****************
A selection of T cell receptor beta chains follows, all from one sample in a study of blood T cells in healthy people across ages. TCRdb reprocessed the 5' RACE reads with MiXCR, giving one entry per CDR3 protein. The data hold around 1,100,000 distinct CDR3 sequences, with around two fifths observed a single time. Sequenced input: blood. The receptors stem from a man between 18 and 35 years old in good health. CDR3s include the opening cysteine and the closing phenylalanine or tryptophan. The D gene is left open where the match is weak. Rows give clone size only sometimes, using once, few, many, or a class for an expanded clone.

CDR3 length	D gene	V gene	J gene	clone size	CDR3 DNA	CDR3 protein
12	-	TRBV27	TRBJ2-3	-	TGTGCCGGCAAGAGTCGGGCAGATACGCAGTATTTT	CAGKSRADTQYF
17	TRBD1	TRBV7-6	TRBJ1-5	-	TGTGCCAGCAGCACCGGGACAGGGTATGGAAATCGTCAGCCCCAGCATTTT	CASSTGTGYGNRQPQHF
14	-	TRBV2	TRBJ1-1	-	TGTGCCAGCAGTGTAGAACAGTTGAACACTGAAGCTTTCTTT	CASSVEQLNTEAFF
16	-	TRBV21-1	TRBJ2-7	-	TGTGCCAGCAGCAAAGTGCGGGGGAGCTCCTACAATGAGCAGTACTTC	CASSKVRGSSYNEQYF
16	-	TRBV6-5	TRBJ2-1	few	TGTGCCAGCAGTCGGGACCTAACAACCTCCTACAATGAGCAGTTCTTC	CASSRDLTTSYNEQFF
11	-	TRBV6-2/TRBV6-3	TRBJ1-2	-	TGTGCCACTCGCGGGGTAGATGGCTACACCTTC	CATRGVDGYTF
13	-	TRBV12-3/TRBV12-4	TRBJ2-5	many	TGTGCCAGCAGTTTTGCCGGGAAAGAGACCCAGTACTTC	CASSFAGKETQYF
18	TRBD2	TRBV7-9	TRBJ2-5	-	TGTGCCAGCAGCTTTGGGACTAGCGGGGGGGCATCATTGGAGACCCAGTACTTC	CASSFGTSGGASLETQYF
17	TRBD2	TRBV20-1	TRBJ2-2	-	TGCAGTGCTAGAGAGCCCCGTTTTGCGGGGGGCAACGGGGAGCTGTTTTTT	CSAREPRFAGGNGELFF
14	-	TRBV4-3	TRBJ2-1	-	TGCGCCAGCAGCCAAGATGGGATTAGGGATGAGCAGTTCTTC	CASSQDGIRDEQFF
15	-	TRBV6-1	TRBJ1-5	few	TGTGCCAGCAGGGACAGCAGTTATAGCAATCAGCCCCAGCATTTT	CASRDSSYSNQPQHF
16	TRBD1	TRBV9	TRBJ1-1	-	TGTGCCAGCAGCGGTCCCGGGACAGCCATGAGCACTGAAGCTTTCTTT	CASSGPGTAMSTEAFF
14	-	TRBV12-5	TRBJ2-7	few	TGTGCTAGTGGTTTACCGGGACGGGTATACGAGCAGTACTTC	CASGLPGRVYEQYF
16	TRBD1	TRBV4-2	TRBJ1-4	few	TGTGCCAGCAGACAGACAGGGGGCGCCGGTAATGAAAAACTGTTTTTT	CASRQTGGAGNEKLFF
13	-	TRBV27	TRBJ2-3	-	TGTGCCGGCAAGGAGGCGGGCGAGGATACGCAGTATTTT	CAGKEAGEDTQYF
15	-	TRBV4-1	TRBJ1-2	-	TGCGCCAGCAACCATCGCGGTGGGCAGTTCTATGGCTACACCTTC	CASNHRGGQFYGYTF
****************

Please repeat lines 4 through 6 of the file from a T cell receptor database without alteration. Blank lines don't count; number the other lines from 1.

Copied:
17	TRBD1	TRBV7-6	TRBJ1-5	-	TGTGCCAGCAGCACCGGGACAGGGTATGGAAATCGTCAGCCCCAGCATTTT	CASSTGTGYGNRQPQHF
14	-	TRBV2	TRBJ1-1	-	TGTGCCAGCAGTGTAGAACAGTTGAACACTGAAGCTTTCTTT	CASSVEQLNTEAFF
16	-	TRBV21-1	TRBJ2-7	-	TGTGCCAGCAGCAAAGTGCGGGGGAGCTCCTACAATGAGCAGTACTTC	CASSKVRGSSYNEQYF